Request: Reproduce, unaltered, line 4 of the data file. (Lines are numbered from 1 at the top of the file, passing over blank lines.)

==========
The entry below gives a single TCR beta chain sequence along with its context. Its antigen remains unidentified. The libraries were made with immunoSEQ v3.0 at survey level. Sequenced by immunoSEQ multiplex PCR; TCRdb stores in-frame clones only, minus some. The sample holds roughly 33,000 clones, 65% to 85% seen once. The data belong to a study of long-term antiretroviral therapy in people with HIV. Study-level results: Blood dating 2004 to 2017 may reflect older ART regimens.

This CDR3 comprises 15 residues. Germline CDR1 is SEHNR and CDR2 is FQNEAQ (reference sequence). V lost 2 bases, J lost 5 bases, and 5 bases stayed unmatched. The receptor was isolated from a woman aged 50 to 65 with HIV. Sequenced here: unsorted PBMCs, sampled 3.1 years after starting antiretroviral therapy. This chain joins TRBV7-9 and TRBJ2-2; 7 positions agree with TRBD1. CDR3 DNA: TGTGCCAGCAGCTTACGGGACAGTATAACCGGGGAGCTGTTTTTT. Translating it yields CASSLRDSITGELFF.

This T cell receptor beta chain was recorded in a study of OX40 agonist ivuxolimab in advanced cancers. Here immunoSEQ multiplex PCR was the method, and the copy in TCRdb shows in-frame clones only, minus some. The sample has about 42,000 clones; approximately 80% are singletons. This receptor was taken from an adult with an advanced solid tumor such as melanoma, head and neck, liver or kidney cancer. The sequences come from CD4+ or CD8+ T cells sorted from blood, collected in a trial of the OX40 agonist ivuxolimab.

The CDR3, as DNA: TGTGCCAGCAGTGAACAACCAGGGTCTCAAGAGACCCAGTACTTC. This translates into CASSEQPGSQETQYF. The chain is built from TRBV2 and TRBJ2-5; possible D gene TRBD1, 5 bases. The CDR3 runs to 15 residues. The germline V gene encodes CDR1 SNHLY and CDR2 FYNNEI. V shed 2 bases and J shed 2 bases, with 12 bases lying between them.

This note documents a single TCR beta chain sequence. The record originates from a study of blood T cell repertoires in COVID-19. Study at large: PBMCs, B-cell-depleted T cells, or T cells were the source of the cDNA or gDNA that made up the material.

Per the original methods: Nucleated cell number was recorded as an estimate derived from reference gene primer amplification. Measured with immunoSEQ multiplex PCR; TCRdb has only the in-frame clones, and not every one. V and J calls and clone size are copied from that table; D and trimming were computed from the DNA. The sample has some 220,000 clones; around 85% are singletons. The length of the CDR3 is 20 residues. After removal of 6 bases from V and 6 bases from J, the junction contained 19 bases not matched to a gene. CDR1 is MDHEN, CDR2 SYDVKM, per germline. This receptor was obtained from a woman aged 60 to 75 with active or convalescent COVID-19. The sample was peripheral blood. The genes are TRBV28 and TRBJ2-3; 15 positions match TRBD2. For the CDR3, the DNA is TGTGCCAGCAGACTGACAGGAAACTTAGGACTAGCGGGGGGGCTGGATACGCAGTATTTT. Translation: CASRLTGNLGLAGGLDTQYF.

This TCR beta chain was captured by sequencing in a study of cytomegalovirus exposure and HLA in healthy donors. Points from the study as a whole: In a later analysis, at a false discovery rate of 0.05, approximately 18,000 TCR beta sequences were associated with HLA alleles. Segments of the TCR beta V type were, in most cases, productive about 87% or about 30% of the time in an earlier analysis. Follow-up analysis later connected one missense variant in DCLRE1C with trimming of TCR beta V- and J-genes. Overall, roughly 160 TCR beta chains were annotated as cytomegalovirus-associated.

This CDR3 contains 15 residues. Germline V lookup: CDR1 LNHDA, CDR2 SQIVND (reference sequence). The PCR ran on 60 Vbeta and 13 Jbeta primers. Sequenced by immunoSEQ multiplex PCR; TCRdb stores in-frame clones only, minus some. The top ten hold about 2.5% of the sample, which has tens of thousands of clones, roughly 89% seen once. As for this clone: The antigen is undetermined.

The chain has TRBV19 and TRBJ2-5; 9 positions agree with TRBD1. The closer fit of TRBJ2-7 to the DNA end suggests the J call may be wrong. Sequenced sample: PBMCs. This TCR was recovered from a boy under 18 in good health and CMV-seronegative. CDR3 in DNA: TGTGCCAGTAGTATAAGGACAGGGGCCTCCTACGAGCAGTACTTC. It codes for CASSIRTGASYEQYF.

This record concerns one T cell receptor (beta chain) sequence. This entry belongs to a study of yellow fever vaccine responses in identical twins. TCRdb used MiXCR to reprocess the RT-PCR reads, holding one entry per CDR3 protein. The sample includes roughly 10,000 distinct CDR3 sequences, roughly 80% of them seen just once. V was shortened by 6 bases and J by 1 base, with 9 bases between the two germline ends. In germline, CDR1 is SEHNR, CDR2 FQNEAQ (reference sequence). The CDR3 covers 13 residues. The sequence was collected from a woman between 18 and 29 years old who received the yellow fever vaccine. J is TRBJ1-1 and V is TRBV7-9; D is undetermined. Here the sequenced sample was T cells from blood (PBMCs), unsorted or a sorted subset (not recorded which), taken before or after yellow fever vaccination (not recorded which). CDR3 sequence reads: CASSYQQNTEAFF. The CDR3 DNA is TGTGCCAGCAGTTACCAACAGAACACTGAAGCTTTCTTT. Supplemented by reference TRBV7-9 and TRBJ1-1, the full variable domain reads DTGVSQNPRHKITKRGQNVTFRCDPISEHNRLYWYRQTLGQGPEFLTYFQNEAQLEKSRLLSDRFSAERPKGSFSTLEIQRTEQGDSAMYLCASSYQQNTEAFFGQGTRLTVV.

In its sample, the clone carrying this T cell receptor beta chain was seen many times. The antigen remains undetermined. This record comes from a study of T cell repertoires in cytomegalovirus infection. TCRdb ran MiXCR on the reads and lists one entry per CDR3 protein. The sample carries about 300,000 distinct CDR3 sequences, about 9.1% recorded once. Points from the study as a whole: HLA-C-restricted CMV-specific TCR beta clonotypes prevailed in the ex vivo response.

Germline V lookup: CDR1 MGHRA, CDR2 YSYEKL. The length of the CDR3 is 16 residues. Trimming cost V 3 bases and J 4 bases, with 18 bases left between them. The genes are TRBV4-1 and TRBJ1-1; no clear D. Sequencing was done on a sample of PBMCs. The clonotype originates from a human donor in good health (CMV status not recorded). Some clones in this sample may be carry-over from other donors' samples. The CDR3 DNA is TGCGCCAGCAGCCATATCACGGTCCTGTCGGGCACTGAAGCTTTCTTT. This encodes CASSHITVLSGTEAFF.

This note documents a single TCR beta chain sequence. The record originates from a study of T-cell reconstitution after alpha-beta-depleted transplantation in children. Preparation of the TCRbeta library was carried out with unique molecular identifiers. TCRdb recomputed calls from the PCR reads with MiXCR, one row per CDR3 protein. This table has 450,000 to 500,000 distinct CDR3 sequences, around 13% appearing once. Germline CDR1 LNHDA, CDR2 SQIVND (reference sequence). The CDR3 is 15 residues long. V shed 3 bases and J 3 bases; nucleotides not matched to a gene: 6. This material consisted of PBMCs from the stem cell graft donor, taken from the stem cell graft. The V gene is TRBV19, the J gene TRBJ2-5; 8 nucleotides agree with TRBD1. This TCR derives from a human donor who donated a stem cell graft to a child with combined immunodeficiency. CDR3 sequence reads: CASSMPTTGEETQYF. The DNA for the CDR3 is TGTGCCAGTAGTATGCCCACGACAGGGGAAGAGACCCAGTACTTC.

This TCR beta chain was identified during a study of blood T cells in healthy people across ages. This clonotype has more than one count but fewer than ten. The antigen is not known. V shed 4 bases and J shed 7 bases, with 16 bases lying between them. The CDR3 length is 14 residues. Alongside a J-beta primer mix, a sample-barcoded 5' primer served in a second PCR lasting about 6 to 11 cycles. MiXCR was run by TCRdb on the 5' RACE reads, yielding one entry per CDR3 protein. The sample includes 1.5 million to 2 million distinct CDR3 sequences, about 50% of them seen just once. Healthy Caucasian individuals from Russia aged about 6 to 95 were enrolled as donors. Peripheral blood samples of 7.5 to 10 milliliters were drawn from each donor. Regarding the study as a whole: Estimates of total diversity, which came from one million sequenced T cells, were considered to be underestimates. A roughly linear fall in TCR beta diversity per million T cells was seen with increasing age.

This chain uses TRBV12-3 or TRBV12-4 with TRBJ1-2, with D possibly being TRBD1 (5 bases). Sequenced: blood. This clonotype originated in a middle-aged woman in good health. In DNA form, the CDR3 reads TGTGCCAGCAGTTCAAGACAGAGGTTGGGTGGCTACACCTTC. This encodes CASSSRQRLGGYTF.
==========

The CDR3, as DNA: TGTGCCAGCAGTGAACAACCAGGGTCTCAAGAGACCCAGTACTTC. This translates into CASSEQPGSQETQYF. The chain is built from TRBV2 and TRBJ2-5; possible D gene TRBD1, 5 bases. The CDR3 runs to 15 residues. The germline V gene encodes CDR1 SNHLY and CDR2 FYNNEI. V shed 2 bases and J shed 2 bases, with 12 bases lying between them.